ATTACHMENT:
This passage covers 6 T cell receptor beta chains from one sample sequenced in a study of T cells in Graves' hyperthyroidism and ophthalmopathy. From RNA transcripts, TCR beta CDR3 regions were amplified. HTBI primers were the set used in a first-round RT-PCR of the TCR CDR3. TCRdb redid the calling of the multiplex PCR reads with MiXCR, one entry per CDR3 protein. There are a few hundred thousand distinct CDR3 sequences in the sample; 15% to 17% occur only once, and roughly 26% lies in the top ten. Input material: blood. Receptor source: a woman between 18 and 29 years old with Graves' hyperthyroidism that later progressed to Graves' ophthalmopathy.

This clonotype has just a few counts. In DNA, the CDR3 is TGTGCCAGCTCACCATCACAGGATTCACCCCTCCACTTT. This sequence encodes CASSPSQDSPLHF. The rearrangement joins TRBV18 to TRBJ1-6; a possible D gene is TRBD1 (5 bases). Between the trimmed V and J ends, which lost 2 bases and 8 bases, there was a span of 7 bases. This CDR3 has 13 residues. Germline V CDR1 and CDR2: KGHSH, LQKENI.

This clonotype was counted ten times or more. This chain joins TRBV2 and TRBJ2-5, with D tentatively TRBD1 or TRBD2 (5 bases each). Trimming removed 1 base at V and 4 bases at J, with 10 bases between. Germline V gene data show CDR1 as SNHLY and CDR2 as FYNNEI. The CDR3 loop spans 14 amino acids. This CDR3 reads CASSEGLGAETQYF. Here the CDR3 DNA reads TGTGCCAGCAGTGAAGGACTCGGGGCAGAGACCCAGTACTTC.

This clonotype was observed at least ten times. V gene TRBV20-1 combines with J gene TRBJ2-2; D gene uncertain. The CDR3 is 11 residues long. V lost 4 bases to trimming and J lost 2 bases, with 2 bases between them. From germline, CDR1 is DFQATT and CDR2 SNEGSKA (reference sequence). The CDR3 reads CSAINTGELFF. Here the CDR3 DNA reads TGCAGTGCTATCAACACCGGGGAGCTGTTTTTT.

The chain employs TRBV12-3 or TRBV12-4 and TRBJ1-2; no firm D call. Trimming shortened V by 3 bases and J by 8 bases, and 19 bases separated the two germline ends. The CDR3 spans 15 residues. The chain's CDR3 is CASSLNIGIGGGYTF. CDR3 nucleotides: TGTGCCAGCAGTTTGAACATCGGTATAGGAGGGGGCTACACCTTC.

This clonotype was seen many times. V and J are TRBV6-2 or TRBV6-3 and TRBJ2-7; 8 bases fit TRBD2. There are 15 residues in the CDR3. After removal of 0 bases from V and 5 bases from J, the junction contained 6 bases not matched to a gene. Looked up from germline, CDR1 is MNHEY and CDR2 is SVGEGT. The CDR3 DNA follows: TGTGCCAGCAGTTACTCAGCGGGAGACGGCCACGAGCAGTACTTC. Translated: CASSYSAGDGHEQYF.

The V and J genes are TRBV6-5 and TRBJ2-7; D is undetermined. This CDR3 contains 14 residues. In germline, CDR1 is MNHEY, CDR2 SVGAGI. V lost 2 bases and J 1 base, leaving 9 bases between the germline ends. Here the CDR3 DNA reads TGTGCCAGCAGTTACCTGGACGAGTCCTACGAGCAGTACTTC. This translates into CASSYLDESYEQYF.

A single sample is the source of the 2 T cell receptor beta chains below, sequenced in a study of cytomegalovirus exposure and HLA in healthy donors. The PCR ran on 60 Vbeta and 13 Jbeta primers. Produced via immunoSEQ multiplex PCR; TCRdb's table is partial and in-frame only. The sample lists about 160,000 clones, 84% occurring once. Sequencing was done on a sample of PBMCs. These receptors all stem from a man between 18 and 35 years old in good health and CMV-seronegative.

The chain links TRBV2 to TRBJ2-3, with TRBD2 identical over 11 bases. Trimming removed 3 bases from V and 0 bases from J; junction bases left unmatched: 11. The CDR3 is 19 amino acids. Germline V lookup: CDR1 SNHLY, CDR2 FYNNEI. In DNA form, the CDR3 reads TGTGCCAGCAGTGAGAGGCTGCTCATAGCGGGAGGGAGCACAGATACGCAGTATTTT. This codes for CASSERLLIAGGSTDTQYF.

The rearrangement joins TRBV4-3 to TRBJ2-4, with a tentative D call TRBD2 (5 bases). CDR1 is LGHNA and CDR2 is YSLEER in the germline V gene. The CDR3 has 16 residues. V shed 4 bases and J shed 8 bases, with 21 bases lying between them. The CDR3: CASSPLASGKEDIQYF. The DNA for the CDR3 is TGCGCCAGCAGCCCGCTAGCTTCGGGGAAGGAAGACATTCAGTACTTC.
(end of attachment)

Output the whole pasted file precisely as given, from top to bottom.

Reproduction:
This passage covers 6 T cell receptor beta chains from one sample sequenced in a study of T cells in Graves' hyperthyroidism and ophthalmopathy. From RNA transcripts, TCR beta CDR3 regions were amplified. HTBI primers were the set used in a first-round RT-PCR of the TCR CDR3. TCRdb redid the calling of the multiplex PCR reads with MiXCR, one entry per CDR3 protein. There are a few hundred thousand distinct CDR3 sequences in the sample; 15% to 17% occur only once, and roughly 26% lies in the top ten. Input material: blood. Receptor source: a woman between 18 and 29 years old with Graves' hyperthyroidism that later progressed to Graves' ophthalmopathy.

This clonotype has just a few counts. In DNA, the CDR3 is TGTGCCAGCTCACCATCACAGGATTCACCCCTCCACTTT. This sequence encodes CASSPSQDSPLHF. The rearrangement joins TRBV18 to TRBJ1-6; a possible D gene is TRBD1 (5 bases). Between the trimmed V and J ends, which lost 2 bases and 8 bases, there was a span of 7 bases. This CDR3 has 13 residues. Germline V CDR1 and CDR2: KGHSH, LQKENI.

This clonotype was counted ten times or more. This chain joins TRBV2 and TRBJ2-5, with D tentatively TRBD1 or TRBD2 (5 bases each). Trimming removed 1 base at V and 4 bases at J, with 10 bases between. Germline V gene data show CDR1 as SNHLY and CDR2 as FYNNEI. The CDR3 loop spans 14 amino acids. This CDR3 reads CASSEGLGAETQYF. Here the CDR3 DNA reads TGTGCCAGCAGTGAAGGACTCGGGGCAGAGACCCAGTACTTC.

This clonotype was observed at least ten times. V gene TRBV20-1 combines with J gene TRBJ2-2; D gene uncertain. The CDR3 is 11 residues long. V lost 4 bases to trimming and J lost 2 bases, with 2 bases between them. From germline, CDR1 is DFQATT and CDR2 SNEGSKA (reference sequence). The CDR3 reads CSAINTGELFF. Here the CDR3 DNA reads TGCAGTGCTATCAACACCGGGGAGCTGTTTTTT.

The chain employs TRBV12-3 or TRBV12-4 and TRBJ1-2; no firm D call. Trimming shortened V by 3 bases and J by 8 bases, and 19 bases separated the two germline ends. The CDR3 spans 15 residues. The chain's CDR3 is CASSLNIGIGGGYTF. CDR3 nucleotides: TGTGCCAGCAGTTTGAACATCGGTATAGGAGGGGGCTACACCTTC.

This clonotype was seen many times. V and J are TRBV6-2 or TRBV6-3 and TRBJ2-7; 8 bases fit TRBD2. There are 15 residues in the CDR3. After removal of 0 bases from V and 5 bases from J, the junction contained 6 bases not matched to a gene. Looked up from germline, CDR1 is MNHEY and CDR2 is SVGEGT. The CDR3 DNA follows: TGTGCCAGCAGTTACTCAGCGGGAGACGGCCACGAGCAGTACTTC. Translated: CASSYSAGDGHEQYF.

The V and J genes are TRBV6-5 and TRBJ2-7; D is undetermined. This CDR3 contains 14 residues. In germline, CDR1 is MNHEY, CDR2 SVGAGI. V lost 2 bases and J 1 base, leaving 9 bases between the germline ends. Here the CDR3 DNA reads TGTGCCAGCAGTTACCTGGACGAGTCCTACGAGCAGTACTTC. This translates into CASSYLDESYEQYF.

A single sample is the source of the 2 T cell receptor beta chains below, sequenced in a study of cytomegalovirus exposure and HLA in healthy donors. The PCR ran on 60 Vbeta and 13 Jbeta primers. Produced via immunoSEQ multiplex PCR; TCRdb's table is partial and in-frame only. The sample lists about 160,000 clones, 84% occurring once. Sequencing was done on a sample of PBMCs. These receptors all stem from a man between 18 and 35 years old in good health and CMV-seronegative.

The chain links TRBV2 to TRBJ2-3, with TRBD2 identical over 11 bases. Trimming removed 3 bases from V and 0 bases from J; junction bases left unmatched: 11. The CDR3 is 19 amino acids. Germline V lookup: CDR1 SNHLY, CDR2 FYNNEI. In DNA form, the CDR3 reads TGTGCCAGCAGTGAGAGGCTGCTCATAGCGGGAGGGAGCACAGATACGCAGTATTTT. This codes for CASSERLLIAGGSTDTQYF.

The rearrangement joins TRBV4-3 to TRBJ2-4, with a tentative D call TRBD2 (5 bases). CDR1 is LGHNA and CDR2 is YSLEER in the germline V gene. The CDR3 has 16 residues. V shed 4 bases and J shed 8 bases, with 21 bases lying between them. The CDR3: CASSPLASGKEDIQYF. The DNA for the CDR3 is TGCGCCAGCAGCCCGCTAGCTTCGGGGAAGGAAGACATTCAGTACTTC.